Monday, 16 April 2012

The simple beauty of Reeling in the Years.

There is nothing quite as Irish as Reeling in the Years. Not Guinness, not Tayto, not GAA, not mass. Not even referring to English people as "Tans", a charming idiosyncrasy handed down from generation to generation since 1920 and completely exclusive to us can claim to be as quintessentially gaelic as an episode of Reeling in the Years. For Reeling in the Years combines the three emotions Irish people love most, namely nostalgia, sentimentality and patriotism, into one condensed, half-hour body. 

Nostalgia and sentimentality are probably what us Irish do best. Thanks to years of imperialism and oppression, us Irish have conjured up some utopian image of Gaelic Ireland, the Ireland before the British came, the Ireland of Fionn Mac Cumhaill and Na Fianna where everyone spoke Gaelic, lived in tribes, wore garish robes and wrote in ogham. Our misguided attempts at recreating this Fenian utopia have only strengthened our love of nostalgia. It's almost a national sport at this stage with our wonderfully maudlin ballads and fleeting attempts at retaining our quickly disappearing heritage perhaps conveying best our love of nostalgia. Reeling in the Years provides us with oodles of nostalgia. It practically seeps from the television screen, it does.

Reeling in the Years is quite an interactive programme also and this helps with its appeal. It has no spoken narrative, the footage is subtitled with short, terse descriptions of what is happening which is there to inform you on the basics of the situation at hand without giving any insight into the consequences or causes. This allows people to form their own opinion on the events. The unobstructed and simple way that it is presented helps jog people's memories and arouse the emotions they felt about the particular subject or event the programme is covering. Reeling in the Years doesn't tell you what to think but it does, in its own lovely, benevolent way ask you to think. It asks you to consider the topics on screen and to evaluate and then possibly re-evaluate your feelings regarding them.

Naturally I'm too young to remember the vast majority of the years that Reeling in the Years has covered but this does not inhibit my fascination with the programme in the slightest. It is a fountain of primary sources, a magnifying glass on the past and a wonderful taster of life in pre-Celtic Tiger Ireland. Of course now that they have released episodes covering the Noughties, I can engage in the same lachrymose and romantic reminiscence as my elders. And I do thoroughly enjoy it.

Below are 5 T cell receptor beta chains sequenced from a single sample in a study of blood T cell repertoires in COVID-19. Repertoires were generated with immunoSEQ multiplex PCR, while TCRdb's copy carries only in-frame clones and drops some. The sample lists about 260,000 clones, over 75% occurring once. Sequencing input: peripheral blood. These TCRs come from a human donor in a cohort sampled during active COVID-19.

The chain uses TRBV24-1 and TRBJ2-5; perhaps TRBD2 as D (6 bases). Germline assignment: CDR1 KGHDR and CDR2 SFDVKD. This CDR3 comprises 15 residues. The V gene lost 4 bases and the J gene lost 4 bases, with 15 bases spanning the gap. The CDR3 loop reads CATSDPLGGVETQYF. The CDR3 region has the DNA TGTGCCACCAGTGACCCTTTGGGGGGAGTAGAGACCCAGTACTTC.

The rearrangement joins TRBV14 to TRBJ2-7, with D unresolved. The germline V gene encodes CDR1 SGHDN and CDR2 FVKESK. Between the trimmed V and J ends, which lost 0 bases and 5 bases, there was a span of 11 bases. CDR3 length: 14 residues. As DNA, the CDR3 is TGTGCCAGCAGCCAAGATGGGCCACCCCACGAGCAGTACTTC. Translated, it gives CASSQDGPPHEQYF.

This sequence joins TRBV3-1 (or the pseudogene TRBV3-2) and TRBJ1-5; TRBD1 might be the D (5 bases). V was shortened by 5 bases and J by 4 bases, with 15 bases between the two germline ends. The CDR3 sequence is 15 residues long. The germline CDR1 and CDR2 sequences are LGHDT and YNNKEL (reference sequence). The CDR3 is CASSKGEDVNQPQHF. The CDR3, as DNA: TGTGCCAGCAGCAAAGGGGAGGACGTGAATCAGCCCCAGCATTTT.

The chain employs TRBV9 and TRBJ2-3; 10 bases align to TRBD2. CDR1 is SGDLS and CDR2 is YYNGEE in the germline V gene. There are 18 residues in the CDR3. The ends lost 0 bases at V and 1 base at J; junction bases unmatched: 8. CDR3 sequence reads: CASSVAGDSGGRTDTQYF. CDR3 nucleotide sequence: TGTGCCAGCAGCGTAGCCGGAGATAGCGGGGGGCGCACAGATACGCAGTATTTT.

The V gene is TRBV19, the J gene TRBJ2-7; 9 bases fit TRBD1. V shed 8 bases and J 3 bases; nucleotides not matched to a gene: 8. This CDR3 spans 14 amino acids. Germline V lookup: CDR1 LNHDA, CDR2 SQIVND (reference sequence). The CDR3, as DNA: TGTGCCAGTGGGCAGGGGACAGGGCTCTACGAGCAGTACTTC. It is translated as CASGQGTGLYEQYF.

Perhaps the most alluring aspect of Reeling in the Years is indeed the music. The soundtrack to the programme is wonderfully quaint and always apt. They don't just play songs from that year; they play songs that best convey the overriding sentiments of the public that year. For instance, the 1984 edition featured "What Difference Does It Make?" by The Smiths playing while images of unemployment, striking, social deprivation and hapless politicians roared across the screen. The song summed up the desperation, the futility and the hopelessness of that era quite pertinently. And that was no accident. They do that for effect and they do it very, very well. 

Indeed the point of Reeling in the Years is not to provide a description of the year it is covering, no, if it were the show would run chronologically and would put particular emphasis on the more important and newsworthy stories of the year it's covering. Instead, Reeling in the Years affords the same time to sometimes humourous, local stories as it does to massive, international scandals. For instance, I watched Reeling in the Years: 1974 last Wednesday and the same time was afforded to a report on an oil spill in West Cork as was to the Watergate Scandal. But that is merely part of the appeal and beauty of Reeling in the Years; the wonderful colloquial and local feeling that it emits.

Watching Reeling in the Years is almost a form of escapism. It transports you back to a different time, with different values and different beliefs. Modern life constantly frustrates and disappoints us. So sometimes, it's just nice to be able to relive some old memories thanks to a wonderfully crystallised view of the past. Reeling in the Years might not be RTE's most lavish or experimental production, it could be argued that it is quite anodyne, but therein lies its beauty. Its gorgeous simplicity is what makes it such easy viewing and can elicit all sorts of emotions and feelings. It is a programme with no agenda other than to inform. 

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